Students often ask me if the royals are "snobs" and I always reply, "Absolutely not." On the contrary, they are trained to put people at ease and are supposed to be polite to everyone. (All right, one was gaffe-prone but we have forgiven him.)  It is often said that the Queen met "everyone" and today a photo of her shaking hands and talking to Kermit the frog of Muppet fame has emerged on social media. She is smiling and she would have been as courteous to Kermit the frog as she was to the Archbishop of Canterbury. 

Watching the documentaries shown during the BBC's coverage of the Queen's death, it has become much clearer to me that she did, indeed, meet "everyone" and how hard she worked. I am usually the first to say that it is not "work" as ordinary people know it but I do not think we can imagine what it takes to be constantly travelling (albeit in great comfort), make speeches which you may not agree with at the behest of a government which operates in your name but tells you what to do, to always smile, appear interested and, most skilfully, engage in conversation without really saying anything at all - to be the perfect "soft power" diplomat. It is because of her strictly kept political neutrality that the Queen was, and is, so respected around the world and it is also why the tributes - some of them from unexpected sources -  have poured in.

Of these tributes, two stand out for me, one from a head of state and the other from an elderly Sicilian gentleman whom I do not know but pass the time of day with in the street:

President Macron said,

For you, she was your Queen.
For us, she was The Queen.
She will be with all of us forever.

The Sicilian man said,

I am so sorry about the Queen. I was in love with her. For me it was as if she was Italian.

Her Majesty was, insofar as her job permitted it, her own woman but she was everybody's Queen.

I do not know when I will wake in England or Wales again, Your Majesty, but I do know that I will never wake "unaware" that you have gone.

For those of you who speak Italian, here is a link to a video in which I show and explain the Coronation Crown coin which I have kept for seventy years. (I'm about one second from the end of the clip and you will need some Sicilian pazienza to skip the ads!)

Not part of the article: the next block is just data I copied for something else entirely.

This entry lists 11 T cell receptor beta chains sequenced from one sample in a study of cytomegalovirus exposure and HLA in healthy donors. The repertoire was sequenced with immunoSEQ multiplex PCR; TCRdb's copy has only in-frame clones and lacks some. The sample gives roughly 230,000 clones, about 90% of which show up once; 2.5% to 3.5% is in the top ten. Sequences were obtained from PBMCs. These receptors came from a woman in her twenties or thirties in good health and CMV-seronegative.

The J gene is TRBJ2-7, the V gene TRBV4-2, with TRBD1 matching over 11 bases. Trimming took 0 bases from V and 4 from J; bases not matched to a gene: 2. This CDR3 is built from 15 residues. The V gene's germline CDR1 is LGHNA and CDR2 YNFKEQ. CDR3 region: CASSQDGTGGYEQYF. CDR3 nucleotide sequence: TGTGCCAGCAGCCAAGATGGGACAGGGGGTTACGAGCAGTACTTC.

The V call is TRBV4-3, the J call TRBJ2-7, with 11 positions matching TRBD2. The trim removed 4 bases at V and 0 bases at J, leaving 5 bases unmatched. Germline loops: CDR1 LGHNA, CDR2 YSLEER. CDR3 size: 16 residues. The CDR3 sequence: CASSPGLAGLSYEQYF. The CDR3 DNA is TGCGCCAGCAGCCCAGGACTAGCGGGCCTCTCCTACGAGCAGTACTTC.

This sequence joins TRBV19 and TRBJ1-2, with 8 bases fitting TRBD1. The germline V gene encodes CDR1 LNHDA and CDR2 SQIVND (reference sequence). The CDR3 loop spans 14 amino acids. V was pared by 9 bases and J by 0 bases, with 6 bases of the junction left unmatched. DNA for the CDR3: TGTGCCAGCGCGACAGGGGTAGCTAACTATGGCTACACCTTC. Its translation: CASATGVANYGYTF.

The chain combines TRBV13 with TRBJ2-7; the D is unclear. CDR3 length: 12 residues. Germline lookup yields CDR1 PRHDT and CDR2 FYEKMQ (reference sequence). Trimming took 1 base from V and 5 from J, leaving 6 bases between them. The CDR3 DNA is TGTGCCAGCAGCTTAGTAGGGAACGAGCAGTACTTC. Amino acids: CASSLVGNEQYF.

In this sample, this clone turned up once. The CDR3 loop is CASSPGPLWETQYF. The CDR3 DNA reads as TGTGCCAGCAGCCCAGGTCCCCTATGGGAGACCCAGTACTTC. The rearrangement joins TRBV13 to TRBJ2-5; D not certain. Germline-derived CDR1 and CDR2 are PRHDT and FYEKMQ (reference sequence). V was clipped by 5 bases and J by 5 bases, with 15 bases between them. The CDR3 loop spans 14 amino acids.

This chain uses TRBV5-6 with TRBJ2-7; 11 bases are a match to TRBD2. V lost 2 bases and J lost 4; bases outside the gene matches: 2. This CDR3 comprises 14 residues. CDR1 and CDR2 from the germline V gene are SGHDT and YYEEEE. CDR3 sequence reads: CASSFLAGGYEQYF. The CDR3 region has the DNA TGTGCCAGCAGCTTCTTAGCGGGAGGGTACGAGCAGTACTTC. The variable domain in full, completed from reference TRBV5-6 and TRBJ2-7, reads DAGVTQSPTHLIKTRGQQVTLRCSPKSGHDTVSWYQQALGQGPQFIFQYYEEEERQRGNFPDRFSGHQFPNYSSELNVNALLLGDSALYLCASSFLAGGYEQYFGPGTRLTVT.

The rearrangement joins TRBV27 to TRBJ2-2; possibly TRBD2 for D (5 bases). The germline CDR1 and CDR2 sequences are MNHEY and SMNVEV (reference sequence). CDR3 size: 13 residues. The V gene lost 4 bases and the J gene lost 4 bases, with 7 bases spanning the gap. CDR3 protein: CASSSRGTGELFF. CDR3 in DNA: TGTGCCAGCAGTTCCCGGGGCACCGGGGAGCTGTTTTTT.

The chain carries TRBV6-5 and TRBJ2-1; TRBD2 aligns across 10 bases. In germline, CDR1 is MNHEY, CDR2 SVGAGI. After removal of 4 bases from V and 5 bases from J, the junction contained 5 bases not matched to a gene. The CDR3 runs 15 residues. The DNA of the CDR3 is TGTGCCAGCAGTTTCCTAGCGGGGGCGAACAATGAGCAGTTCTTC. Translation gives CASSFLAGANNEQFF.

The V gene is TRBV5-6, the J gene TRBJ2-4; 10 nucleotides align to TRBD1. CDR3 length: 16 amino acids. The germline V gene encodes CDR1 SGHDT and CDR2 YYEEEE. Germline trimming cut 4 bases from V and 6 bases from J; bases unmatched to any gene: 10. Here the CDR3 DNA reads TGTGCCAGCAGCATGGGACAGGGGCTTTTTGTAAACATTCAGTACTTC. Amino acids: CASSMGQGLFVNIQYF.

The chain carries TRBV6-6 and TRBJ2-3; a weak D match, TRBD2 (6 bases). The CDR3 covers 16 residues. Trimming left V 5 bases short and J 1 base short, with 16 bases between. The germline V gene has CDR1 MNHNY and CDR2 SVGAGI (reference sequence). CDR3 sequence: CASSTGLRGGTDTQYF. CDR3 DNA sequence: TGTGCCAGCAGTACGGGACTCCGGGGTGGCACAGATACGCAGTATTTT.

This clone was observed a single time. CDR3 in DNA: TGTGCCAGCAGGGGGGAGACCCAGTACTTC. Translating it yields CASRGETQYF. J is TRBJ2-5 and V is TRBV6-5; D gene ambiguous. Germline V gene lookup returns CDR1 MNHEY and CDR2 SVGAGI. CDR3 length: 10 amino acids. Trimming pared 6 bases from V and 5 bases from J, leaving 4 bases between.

Wednesday, August 24, 2022


 You are lucky to be able to capture a twilight image in Italy, as it does not fall slowly, as in Britain. Here, one moment it is there but go and get your phone or camera and it is gone. Our Modican Nobel poet Salvatore Quasimodo's words Ed è subito sera - And suddenly it's evening are true - metaphorically too, of course, as anyone who is ageing (like me) will tell you. 

On Monday evening, however, I managed to reach for my phone in time and here is a view from my bedroom window but this time with the Ferragosto bunnies out of focus!


Thinking of this view, and its fast transition into darkness, I was reminded of some words from Colette:

Regarde! Regarde la couleur du ciel au couchant, qui annonce grand vent et tempête. Qu’importe le grand vent de demain, pourvu que nous admirions cette fournaise d’aujourd’hui ? Regarde, vite, le bouton de l’iris noir est en train de s’épanouir ! Si tu ne te dépêches pas, il ira plus vite que toi

- Colette, Journal à rebours,"Sido et moi".

Look! Look at the colour of the sky at sunset, predicting strong wind and storms. What does tomorrow's strong wind matter, provided we can admire this furnace that we have today? Look, quickly, the bud of the black iris is blossoming! If you don't hurry, it will go faster than you...

Wherever you are, enjoy this lovely time of evening!

Tuesday, August 16, 2022


I'm not a "Rise and shine, sing in the morning" type of person. I'm more, "Light, go away!" first thing. Nor do I normally gaze out at the view from my bedroom window at that time of day, as it's all I can do to open the shutters and stumble to the bathroom. But yesterday, perhaps because it was the Ferragosto holday, I did and - still being a bit dopey, you will understand - I thought there were some whacking great bunnies coming to greet me! It was only the shape of the fichi d'India (prickly pear) bush in the field out there, but it cheered me up:

Ferragosto, or the Feast of the Assumption, is when Italy virtually closes down and everybody except grumpy old me heads to the sea. For the past two years, during which we have been in and out of various lockdowns, my local bar closed only for the 15th, not for a week, as before, presumably to try and recuperate some of the takings lost during the Covid emergency but this time they have closed for the full week again. There is a quiet in the streets reminiscent of the lockdowns but happily that backdrop of fear in the air is absent and today I had an aperitivo and a plate of stuzzichini in another local bar with a friend, which helped dispel the memory of those grim times.

In the absence of a celebratory breakfast out yesterday morning, I made myself a granita all'anguria (watermelon granita) and very refreshing it was, too. I had bought a traditional Sicilian brioche for the occasion and Bertie the dog enjoyed a doggie gelato.

I hope you all had a good Ferragosto and look after those August bunnies if they come to visit!

Wednesday, August 10, 2022